Wednesday, 16 March 2011 19:21

Environmental and Public Health Issues

Written By: Smith, N.A.
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The main environmental problems associated with electrical appliance and equipment manufacture involve pollution and treatment of materials discarded during the manufacturing processes, together with the recycling, where possible, of the complete product when it has reached the end of its life.


The exhaust of air contaminated with acid, alkali, lead, cadmium and other potentially harmful materials into the atmosphere and the pollution of water from the manufacturing of batteries should be prevented as far as possible, and where this is not possible it should be monitored to ensure compliance with relevant legislation.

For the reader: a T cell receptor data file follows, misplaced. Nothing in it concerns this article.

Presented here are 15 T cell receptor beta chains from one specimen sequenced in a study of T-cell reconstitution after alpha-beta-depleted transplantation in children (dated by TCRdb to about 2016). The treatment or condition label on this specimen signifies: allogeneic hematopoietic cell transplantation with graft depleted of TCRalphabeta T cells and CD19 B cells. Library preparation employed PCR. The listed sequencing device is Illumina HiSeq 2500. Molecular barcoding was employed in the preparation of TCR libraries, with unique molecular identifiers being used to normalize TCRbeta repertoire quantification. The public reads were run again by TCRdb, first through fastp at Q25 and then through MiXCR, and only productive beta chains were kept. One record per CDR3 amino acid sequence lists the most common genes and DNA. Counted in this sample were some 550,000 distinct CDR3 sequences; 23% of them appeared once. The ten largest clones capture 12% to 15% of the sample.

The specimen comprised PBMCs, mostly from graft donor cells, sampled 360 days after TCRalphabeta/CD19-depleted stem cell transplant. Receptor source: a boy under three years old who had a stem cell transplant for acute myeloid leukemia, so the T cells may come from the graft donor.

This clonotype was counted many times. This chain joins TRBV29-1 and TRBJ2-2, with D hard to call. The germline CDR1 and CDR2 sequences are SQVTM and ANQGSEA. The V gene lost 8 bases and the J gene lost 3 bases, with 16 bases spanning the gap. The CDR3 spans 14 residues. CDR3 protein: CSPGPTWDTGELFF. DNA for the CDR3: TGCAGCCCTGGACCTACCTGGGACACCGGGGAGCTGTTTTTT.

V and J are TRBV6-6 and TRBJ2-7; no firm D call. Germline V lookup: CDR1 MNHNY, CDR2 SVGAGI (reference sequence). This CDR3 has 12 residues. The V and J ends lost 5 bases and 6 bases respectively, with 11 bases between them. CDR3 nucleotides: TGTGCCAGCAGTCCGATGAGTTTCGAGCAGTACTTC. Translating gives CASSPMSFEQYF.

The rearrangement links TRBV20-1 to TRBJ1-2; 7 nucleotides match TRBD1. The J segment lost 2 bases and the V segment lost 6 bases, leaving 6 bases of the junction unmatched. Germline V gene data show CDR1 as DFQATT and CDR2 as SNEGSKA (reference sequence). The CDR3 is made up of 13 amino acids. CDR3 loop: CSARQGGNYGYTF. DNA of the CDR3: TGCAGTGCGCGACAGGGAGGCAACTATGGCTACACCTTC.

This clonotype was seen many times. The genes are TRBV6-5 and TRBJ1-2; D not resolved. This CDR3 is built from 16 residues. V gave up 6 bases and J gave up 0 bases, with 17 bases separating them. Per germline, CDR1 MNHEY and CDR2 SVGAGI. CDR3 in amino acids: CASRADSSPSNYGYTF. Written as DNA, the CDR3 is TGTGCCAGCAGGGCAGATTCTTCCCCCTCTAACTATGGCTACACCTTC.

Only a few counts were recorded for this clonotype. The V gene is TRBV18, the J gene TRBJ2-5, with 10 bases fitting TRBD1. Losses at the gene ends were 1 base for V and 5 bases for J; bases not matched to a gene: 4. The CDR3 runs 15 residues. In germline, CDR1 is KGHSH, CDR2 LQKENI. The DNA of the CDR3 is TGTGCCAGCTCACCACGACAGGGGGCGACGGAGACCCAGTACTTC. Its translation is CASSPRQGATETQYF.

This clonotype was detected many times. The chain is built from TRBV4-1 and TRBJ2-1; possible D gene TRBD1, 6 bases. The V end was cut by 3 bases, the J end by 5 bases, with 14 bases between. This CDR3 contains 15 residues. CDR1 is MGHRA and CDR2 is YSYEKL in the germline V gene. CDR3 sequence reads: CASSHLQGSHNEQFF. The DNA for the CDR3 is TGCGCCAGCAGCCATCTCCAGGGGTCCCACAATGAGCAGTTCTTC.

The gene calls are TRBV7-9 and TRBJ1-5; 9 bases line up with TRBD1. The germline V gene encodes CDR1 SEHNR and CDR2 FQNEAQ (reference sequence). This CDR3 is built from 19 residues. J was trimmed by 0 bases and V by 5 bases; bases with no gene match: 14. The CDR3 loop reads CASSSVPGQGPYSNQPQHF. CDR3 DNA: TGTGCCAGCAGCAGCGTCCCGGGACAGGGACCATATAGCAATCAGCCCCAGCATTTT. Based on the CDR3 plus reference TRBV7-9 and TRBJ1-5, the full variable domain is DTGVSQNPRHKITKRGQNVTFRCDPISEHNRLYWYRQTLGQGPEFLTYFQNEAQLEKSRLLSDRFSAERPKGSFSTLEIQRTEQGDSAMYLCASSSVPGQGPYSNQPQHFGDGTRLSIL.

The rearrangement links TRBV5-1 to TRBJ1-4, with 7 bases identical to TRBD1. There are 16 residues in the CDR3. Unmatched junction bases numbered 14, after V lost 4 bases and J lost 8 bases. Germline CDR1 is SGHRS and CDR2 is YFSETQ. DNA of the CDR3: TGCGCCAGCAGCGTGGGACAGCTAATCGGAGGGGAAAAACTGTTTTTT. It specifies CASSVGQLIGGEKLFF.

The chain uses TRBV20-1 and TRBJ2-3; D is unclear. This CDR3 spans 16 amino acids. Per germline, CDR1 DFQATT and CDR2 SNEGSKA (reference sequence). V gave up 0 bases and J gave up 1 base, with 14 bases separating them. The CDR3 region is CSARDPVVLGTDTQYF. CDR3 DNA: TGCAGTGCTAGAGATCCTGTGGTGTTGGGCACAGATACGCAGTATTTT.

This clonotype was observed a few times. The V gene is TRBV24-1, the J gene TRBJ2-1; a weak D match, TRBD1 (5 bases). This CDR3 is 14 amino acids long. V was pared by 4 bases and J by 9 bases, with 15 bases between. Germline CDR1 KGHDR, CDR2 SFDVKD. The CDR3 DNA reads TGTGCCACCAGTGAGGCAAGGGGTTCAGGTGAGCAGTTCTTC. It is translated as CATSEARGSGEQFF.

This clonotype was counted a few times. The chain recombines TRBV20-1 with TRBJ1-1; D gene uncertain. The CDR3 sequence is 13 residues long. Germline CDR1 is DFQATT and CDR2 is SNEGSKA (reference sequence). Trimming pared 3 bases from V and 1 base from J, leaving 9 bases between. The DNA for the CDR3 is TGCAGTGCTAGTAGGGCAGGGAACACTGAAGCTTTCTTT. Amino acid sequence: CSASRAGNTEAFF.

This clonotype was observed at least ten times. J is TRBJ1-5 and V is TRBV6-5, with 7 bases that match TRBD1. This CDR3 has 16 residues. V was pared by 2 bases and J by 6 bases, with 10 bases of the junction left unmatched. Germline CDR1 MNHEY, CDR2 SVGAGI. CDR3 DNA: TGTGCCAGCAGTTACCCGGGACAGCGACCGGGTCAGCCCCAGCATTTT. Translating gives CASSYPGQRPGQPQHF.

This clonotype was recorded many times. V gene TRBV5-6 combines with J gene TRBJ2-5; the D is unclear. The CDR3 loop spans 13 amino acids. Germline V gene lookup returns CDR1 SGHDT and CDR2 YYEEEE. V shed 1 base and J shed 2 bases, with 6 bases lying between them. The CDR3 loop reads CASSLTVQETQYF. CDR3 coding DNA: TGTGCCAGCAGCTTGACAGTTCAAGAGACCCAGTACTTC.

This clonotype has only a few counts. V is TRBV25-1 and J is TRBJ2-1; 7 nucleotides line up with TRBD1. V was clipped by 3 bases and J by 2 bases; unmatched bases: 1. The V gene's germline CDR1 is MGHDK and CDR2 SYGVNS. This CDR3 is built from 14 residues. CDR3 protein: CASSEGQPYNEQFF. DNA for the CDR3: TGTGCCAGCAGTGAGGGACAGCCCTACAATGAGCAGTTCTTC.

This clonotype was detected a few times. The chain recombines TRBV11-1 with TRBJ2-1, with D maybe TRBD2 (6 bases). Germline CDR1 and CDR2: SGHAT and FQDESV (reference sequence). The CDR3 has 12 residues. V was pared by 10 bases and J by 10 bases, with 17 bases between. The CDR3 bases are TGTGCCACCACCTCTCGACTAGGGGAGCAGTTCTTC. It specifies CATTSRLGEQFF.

The use of batteries can generate public health concerns. Leaking lead-acid or alkaline batteries can result in burns from the electrolyte. Recharging large lead-acid batteries can produce hydrogen gas, a fire and explosion hazard in enclosed areas. Release of thionyl chloride or sulphur dioxide from large lithium batteries can involve exposure to sulphur dioxide, hydrochloric acid mist, burning lithium and so on, and has caused at least one fatality (Ducatman, Ducatman and Barnes 1988). This could also be a hazard during manufacture of these batteries.